Campaign Details: Shocking Amur Falcon Massacre in Nagaland!

This is a documentation of the shocking massacre of tens of thousands of migratory Amur falcons (Falco amurensis) in the remote state of Nagaland in India’s northeast. We estimate that during the peak migration 12,000 – 14,000 birds are being hunted for consumption and commercial sale everyday. We further estimate that a mind-boggling 120,000 to 140,000 birds are being slaughtered in Nagaland every year during their passage through the state.

This is probably the single largest congregation of Amur falcons recorded anywhere in the world and it is tragic that they meet such a fate. Our team has alerted all appropriate authorities in Nagaland. Government officials we spoke to have committed to put an end to the slaughter and have initiated specific action steps outlined below. Conservation India will continue to monitor and report on the situation.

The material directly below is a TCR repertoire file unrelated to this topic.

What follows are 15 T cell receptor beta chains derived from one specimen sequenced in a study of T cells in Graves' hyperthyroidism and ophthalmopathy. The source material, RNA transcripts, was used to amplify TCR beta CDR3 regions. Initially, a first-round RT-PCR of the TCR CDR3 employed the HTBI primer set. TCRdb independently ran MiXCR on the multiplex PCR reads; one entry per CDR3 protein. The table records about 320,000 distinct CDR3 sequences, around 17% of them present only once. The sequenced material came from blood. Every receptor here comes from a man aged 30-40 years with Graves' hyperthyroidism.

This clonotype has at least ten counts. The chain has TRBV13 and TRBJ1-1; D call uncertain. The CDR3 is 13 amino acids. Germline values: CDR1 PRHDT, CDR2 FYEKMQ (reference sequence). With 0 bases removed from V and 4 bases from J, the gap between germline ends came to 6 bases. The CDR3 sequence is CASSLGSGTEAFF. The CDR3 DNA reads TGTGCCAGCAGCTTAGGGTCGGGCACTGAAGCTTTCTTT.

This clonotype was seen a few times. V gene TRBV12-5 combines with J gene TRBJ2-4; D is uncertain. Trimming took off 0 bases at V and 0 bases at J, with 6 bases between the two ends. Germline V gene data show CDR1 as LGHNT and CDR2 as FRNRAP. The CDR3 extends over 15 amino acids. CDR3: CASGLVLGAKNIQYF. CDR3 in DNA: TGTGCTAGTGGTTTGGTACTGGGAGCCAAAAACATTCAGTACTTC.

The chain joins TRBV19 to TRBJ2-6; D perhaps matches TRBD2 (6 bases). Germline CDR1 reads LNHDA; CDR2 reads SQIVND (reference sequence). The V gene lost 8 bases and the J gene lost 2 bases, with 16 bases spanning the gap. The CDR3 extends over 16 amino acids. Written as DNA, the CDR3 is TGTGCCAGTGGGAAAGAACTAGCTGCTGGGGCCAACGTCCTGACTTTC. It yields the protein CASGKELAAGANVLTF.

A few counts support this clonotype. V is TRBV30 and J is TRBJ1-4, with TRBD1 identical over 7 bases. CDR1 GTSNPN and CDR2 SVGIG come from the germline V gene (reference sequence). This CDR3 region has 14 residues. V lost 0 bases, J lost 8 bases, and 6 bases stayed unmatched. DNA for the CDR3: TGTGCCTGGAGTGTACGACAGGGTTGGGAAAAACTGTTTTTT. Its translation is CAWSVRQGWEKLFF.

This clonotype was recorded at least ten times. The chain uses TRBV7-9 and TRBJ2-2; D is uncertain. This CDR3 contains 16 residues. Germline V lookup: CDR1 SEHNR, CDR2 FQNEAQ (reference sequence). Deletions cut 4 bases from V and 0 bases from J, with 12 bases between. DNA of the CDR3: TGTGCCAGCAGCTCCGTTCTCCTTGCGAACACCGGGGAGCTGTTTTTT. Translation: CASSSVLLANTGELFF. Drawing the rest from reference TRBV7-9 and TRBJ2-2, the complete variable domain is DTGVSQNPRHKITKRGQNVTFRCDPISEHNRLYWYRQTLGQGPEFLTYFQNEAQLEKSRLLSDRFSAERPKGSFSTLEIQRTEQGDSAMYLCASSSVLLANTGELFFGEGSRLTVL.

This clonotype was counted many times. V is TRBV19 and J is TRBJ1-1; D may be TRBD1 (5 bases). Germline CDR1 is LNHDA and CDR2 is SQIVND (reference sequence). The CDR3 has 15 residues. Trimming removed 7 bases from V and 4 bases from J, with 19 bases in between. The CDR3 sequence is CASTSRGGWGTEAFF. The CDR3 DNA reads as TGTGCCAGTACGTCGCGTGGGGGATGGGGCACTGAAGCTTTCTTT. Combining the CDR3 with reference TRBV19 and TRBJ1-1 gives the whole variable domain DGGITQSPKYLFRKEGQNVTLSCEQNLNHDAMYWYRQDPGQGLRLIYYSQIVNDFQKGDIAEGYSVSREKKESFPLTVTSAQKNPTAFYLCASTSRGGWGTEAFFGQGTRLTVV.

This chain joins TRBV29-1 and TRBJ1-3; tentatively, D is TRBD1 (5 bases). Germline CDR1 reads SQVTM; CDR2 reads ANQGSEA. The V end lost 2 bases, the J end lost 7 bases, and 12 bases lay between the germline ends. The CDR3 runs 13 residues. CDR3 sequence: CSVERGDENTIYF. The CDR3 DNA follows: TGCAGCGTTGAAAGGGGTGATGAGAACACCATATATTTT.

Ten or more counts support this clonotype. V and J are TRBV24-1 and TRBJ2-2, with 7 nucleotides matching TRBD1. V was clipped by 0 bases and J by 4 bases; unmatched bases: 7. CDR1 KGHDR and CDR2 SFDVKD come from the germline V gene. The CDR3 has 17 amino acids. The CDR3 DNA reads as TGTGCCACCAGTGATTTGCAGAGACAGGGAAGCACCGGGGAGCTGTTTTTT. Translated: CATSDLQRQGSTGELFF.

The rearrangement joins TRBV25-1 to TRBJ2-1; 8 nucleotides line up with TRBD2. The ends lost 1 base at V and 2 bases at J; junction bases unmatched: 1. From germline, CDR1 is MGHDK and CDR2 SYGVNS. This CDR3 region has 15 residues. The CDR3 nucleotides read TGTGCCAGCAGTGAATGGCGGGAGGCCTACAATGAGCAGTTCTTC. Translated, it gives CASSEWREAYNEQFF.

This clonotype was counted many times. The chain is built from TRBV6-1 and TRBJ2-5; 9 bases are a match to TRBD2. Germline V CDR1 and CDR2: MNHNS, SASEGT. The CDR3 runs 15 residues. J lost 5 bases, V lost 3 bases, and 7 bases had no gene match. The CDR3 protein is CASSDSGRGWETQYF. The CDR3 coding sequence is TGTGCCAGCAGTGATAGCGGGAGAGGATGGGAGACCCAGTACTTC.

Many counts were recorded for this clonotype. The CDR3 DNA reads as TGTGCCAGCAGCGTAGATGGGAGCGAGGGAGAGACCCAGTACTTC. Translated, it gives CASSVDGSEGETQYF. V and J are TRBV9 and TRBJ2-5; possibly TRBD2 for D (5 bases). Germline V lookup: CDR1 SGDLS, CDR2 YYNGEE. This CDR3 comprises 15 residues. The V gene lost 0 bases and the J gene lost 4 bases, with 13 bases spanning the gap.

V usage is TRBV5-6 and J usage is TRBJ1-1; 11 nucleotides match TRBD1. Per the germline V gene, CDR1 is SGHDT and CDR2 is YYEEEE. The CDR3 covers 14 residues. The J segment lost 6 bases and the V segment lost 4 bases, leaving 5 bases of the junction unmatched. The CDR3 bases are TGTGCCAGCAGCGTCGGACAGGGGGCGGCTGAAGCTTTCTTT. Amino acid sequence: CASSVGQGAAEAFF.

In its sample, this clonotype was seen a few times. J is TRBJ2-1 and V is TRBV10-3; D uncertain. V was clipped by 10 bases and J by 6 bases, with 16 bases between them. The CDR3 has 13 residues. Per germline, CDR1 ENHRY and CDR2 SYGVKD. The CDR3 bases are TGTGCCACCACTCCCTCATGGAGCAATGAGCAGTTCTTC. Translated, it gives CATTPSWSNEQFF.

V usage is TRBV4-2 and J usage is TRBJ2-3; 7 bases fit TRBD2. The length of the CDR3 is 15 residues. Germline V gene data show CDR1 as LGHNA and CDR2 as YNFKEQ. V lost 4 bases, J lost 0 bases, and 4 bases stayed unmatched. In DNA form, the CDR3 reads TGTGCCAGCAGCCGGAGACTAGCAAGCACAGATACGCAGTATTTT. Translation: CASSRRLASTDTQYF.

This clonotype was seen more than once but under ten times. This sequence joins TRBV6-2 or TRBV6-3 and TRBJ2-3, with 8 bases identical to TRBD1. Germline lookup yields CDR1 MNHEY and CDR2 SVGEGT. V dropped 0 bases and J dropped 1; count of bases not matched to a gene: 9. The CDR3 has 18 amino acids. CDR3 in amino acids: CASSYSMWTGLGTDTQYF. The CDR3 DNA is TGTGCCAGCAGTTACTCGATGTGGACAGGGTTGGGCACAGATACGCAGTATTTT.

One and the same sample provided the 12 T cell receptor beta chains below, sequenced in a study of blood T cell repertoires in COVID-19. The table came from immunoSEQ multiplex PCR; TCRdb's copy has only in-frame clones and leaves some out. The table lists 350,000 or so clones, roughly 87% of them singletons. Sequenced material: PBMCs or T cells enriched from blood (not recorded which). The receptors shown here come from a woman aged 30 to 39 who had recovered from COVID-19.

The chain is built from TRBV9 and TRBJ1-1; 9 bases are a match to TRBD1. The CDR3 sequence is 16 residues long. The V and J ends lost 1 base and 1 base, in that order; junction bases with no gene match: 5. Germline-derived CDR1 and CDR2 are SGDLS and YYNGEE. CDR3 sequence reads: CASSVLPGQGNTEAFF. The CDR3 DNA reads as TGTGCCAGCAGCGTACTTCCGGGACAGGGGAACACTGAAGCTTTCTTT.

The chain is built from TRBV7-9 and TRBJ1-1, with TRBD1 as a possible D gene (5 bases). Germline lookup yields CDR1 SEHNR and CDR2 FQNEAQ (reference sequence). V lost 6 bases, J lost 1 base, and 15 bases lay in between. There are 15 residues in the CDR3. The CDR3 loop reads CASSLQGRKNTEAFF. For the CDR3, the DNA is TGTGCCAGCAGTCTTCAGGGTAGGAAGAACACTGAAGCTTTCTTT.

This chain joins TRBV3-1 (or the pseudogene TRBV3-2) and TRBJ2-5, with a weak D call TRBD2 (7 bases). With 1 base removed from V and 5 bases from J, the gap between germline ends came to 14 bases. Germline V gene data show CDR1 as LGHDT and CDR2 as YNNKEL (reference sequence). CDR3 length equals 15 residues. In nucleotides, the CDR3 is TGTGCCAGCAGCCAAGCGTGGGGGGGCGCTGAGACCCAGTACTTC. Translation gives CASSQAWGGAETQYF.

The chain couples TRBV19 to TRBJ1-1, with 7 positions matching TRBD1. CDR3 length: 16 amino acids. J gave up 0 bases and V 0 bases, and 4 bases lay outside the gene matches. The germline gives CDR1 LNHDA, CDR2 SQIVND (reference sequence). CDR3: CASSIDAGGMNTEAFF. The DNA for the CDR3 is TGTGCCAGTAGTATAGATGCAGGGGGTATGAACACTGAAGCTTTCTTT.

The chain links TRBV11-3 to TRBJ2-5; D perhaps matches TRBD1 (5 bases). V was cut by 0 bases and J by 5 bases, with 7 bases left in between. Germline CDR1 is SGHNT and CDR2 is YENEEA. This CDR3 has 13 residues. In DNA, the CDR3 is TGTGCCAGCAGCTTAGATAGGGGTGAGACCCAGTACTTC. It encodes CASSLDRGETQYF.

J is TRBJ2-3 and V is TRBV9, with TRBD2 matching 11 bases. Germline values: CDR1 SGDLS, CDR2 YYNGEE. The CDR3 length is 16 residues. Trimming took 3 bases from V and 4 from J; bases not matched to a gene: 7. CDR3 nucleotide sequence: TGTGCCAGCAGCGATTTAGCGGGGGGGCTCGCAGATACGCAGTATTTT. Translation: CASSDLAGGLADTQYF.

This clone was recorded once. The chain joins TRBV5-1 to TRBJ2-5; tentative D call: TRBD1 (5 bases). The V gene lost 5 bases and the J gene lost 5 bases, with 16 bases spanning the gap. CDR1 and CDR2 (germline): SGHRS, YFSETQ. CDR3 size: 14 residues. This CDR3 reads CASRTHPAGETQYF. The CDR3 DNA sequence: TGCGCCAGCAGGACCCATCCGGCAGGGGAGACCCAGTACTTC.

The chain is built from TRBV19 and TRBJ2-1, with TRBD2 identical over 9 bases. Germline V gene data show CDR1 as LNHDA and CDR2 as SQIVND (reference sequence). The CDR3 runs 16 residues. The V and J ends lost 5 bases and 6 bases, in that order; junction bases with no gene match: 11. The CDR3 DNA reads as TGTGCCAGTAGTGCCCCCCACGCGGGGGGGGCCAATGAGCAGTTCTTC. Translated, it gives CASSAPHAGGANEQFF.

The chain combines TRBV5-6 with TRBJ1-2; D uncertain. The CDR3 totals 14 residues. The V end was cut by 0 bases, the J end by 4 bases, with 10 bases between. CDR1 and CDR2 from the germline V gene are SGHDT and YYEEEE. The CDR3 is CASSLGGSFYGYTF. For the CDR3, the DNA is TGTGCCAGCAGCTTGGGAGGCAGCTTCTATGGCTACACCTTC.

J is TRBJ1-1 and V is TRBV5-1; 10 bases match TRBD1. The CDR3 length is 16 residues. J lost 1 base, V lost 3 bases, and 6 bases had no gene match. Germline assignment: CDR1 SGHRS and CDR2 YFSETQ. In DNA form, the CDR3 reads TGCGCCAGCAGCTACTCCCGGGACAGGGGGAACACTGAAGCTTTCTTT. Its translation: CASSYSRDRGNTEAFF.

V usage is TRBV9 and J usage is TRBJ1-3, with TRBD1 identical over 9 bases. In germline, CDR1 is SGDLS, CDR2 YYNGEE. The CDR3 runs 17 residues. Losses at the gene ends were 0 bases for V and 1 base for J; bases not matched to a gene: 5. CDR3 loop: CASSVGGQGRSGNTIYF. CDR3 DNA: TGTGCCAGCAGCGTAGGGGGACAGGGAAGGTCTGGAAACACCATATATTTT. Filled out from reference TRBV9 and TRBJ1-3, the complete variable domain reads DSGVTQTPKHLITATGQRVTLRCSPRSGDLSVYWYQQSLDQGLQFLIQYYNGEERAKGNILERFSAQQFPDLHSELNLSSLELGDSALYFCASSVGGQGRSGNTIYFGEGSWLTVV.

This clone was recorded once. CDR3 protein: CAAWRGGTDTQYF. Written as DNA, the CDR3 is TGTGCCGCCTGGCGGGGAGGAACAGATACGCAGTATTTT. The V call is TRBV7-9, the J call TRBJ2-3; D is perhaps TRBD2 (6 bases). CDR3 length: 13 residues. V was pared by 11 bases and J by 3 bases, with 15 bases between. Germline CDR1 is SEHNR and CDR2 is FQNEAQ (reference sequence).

It is significant to note that India, as a signatory to the Convention on Migratory Species (CMS), is duty bound to prevent this massacre, provide safe passage, as well as draw up appropriate action plans for the long-term conservation of this bird. In the recently concluded Convention on Biological Diversity (CBD), of which India is the president for the next two years, the importance of CMS in conserving species, and especially in stopping bushmeat hunting, was repeatedly stressed.